HSBC Touches on U.S. Auto Lending Unit, Says Recession More Likely
LONDON — In its May SEC filing, HSBC mostly discussed the challenges with its mortgage business and what it is doing to turn this segment around; however, it also mentioned the U.S. vehicle finance business, indicating this unit is being trimmed down.
"Beyond the mortgage and credit card actions discussed above (in the SEC filing), we reduced the size of the vehicle finance business, continued to tighten underwriting criteria, discontinued certain taxpayer financial services' products and increased our efforts around cost containment," according to the report.
Unfortunately, HSBC did not offer more details in this area.
Discussing its overall North American sector, the company reported that its pre-tax profits were down significantly from the same time frame of last year, mostly due to higher loan impairment charges in the U.S. consumer finance business and further write-downs in Global Banking and Markets. These losses were somewhat offset by increases in HSBC's own debt held at fair value, officials said.
Additionally, the company indicated that loan impairment charges in the U.S. consumer finance business came in at $3.2 billion, much higher than $1.6 billion in the first quarter of 2007, yet down from $4.6 billion reported in the fourth quarter of last year. Executives attributed this loss in part to seasonal trends.
"It seems likely that the deterioration in the U.S. housing market will extend into 2009; it is also clear that U.S. economic growth has slowed and there is an increased likelihood of a recession this year," officials said in the report.
"Against this economic backdrop, we continued to experience higher delinquencies across our major lending portfolios, though these were broadly in line with our expectations at the end of 2007," they continued.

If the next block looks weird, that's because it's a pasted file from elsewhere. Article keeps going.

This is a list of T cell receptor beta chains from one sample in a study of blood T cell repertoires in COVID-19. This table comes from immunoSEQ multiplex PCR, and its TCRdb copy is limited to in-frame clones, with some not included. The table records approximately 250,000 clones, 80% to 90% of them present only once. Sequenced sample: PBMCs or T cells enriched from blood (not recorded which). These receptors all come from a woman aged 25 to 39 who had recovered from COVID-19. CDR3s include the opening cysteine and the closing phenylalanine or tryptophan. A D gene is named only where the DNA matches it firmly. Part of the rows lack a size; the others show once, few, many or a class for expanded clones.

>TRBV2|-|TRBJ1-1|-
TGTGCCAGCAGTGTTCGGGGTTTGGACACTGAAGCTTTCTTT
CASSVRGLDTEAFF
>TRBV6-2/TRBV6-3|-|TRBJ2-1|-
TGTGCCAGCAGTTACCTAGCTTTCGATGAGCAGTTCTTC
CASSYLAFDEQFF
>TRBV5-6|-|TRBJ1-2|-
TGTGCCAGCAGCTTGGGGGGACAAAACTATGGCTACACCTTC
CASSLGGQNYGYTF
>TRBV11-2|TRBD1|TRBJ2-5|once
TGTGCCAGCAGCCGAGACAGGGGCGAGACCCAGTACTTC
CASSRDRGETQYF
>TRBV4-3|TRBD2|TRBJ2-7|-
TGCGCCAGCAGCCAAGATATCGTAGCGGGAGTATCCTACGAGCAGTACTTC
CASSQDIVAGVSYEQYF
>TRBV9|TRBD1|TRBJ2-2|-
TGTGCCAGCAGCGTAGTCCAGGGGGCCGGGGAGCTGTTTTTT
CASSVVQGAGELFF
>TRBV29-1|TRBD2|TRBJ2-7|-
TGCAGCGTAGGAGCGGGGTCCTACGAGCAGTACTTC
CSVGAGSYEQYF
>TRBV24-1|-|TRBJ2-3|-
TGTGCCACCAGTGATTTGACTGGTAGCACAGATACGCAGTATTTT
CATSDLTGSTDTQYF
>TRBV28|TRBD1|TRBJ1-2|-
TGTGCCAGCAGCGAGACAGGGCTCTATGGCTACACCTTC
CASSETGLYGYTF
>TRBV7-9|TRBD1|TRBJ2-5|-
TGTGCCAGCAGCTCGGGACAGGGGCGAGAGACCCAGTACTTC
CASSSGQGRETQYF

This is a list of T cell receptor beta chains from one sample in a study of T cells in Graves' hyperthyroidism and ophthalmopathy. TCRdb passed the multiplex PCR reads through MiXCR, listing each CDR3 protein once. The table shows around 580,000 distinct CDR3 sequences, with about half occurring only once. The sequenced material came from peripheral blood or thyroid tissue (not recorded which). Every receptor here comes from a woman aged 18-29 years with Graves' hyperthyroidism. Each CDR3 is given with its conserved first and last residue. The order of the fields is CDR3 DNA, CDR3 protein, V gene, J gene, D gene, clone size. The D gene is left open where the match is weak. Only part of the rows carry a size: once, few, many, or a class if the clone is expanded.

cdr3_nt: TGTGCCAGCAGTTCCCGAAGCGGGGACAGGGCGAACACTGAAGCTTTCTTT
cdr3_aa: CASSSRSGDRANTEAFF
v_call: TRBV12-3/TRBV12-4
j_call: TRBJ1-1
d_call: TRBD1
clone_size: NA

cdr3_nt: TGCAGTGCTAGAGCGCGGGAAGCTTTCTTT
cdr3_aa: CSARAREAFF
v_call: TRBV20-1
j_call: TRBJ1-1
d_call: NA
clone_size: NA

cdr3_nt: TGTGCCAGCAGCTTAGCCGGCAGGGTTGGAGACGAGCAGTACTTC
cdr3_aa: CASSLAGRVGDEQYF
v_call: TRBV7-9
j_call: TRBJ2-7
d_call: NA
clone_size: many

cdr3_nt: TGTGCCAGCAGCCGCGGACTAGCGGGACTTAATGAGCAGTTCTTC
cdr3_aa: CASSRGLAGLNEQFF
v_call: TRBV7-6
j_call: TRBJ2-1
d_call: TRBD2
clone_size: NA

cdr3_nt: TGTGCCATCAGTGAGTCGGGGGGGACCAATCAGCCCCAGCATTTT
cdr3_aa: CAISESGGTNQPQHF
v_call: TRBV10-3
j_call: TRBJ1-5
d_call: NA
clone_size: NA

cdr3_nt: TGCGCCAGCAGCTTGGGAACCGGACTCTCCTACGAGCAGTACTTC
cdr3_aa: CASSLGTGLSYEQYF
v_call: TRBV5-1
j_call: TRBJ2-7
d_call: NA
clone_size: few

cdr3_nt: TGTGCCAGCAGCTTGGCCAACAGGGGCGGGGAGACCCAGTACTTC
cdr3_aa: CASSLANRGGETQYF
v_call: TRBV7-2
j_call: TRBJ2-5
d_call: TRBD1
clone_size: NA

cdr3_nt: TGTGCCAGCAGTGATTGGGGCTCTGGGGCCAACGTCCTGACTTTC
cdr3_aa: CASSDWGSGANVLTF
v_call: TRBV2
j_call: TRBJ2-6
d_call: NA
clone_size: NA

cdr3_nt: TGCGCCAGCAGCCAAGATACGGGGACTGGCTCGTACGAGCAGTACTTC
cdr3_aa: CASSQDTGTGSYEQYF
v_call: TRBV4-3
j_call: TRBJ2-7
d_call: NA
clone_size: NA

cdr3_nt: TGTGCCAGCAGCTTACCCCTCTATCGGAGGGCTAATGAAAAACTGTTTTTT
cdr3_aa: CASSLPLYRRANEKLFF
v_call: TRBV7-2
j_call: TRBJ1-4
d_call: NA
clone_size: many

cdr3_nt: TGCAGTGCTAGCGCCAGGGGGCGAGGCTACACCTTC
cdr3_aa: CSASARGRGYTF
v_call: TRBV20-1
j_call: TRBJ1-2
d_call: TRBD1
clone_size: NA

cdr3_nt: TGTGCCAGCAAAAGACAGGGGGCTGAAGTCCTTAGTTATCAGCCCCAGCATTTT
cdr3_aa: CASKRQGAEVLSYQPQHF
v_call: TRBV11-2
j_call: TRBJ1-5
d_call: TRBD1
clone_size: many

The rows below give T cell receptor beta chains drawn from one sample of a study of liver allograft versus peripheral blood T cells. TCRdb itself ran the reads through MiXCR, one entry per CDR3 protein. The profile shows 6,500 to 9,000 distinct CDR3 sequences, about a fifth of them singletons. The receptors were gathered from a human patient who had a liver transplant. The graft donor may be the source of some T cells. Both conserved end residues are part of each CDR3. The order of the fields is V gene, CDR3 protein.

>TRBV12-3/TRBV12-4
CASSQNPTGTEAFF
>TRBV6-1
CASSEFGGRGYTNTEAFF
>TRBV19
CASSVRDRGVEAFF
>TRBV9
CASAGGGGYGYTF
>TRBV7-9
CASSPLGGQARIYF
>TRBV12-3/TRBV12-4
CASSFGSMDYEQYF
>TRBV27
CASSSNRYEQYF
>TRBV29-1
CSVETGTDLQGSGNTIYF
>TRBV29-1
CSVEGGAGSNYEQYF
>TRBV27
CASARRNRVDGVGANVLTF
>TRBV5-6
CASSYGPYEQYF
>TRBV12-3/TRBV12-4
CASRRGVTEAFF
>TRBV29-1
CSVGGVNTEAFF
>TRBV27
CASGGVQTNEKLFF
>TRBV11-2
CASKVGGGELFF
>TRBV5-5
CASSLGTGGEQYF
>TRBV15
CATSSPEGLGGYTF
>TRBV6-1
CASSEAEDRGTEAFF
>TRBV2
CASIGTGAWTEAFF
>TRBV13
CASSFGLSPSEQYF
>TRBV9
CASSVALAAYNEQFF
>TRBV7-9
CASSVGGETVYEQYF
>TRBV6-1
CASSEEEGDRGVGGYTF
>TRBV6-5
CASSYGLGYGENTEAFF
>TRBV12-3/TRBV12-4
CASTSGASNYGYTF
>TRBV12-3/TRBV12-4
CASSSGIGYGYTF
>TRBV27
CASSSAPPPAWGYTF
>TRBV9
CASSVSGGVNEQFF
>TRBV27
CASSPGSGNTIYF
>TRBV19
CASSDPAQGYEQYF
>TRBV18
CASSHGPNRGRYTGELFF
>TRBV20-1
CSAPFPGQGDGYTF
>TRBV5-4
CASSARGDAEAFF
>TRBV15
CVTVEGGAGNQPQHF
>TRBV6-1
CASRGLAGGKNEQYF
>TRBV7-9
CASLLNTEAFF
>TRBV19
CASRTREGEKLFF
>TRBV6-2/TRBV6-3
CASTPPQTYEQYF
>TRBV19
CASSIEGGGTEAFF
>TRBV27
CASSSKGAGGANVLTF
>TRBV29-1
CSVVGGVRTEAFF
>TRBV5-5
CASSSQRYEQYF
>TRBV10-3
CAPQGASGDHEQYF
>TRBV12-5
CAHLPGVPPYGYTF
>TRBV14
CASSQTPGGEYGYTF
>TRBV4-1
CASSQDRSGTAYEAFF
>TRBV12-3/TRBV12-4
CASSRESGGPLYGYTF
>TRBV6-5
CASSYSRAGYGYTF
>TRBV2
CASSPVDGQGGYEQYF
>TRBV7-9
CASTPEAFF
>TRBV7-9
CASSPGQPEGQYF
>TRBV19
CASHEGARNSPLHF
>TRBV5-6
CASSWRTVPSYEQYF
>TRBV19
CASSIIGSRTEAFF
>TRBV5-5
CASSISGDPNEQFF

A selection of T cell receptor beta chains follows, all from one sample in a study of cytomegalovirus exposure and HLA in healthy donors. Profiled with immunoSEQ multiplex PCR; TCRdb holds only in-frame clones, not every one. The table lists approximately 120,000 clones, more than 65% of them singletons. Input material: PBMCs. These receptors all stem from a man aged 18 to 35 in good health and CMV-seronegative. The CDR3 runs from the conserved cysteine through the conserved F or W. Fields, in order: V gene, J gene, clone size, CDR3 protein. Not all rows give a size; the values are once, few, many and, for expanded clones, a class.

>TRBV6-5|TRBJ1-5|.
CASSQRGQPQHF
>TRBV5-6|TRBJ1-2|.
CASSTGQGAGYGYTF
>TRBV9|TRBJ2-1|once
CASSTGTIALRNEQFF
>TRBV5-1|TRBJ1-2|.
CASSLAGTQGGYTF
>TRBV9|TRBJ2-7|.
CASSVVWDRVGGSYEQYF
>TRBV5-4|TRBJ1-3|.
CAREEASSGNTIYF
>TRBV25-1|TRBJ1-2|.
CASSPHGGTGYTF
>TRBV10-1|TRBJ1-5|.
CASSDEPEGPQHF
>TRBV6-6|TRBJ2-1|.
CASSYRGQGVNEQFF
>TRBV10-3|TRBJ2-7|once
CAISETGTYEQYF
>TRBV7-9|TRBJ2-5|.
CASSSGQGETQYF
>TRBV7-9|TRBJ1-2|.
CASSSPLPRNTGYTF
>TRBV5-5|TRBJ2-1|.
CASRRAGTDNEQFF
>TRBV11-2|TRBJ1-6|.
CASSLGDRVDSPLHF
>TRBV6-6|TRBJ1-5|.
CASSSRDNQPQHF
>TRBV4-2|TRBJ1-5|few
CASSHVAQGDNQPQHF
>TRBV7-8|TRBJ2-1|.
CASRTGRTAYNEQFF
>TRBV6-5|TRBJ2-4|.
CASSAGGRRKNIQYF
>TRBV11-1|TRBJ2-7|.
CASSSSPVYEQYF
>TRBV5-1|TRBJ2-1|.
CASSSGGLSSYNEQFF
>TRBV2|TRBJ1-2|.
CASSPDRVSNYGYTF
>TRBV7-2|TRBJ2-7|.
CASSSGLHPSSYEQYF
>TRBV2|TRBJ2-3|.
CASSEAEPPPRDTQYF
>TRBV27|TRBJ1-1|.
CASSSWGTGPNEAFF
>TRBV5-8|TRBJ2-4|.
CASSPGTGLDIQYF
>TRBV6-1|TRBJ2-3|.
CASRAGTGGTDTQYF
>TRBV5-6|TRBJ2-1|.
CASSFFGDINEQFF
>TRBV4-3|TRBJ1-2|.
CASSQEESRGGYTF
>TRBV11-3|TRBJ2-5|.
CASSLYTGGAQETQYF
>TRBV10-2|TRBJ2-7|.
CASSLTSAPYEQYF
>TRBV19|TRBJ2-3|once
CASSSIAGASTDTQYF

Moreover, HSBC said it is focusing on risk management during the tough economic times in the U.S.
"We are progressively refining our strategies and product offerings to protect and enhance the underlying value of this business for our shareholders by dealing responsively and responsibly with our customers," executives noted.
Unlike the U.S., credit quality in other countries has tended to be stable, according to the company. However, HSBC pointed out that it continued to experience higher loan impairment charges as its Mexico portfolio seasoned, saying that these were covered by lending spreads.
Given the difficult times in the U.S., the company also said it has been working to generate capital to meet growth in emerging markets and cover the higher capital requirements needed by the "volatile market conditions."
Looking toward the future, Stephen Green, group chairman, said, "The outlook for the rest of the year remains unusually difficult to foresee in the current environment."
While he indicated that emerging markets show much promise, of the U.S., Green reported, "However, it seems increasingly likely that the U.S. will enter a recession in 2008, the length and depth of which is uncertain. The timing of any recovery in the U.S. housing market, which is likely to be the primary stimulus in restoring confident to the U.S. economy, is also unclear.
"A housing market upturn will itself depend on liquidity returning to credit markets and a resumption of securitization activity," he continued. "While illiquidity in financial markets remains of continuing concern, the major economic risks facing the global economy now include inflationary pressures, particularly from rises in food and energy prices."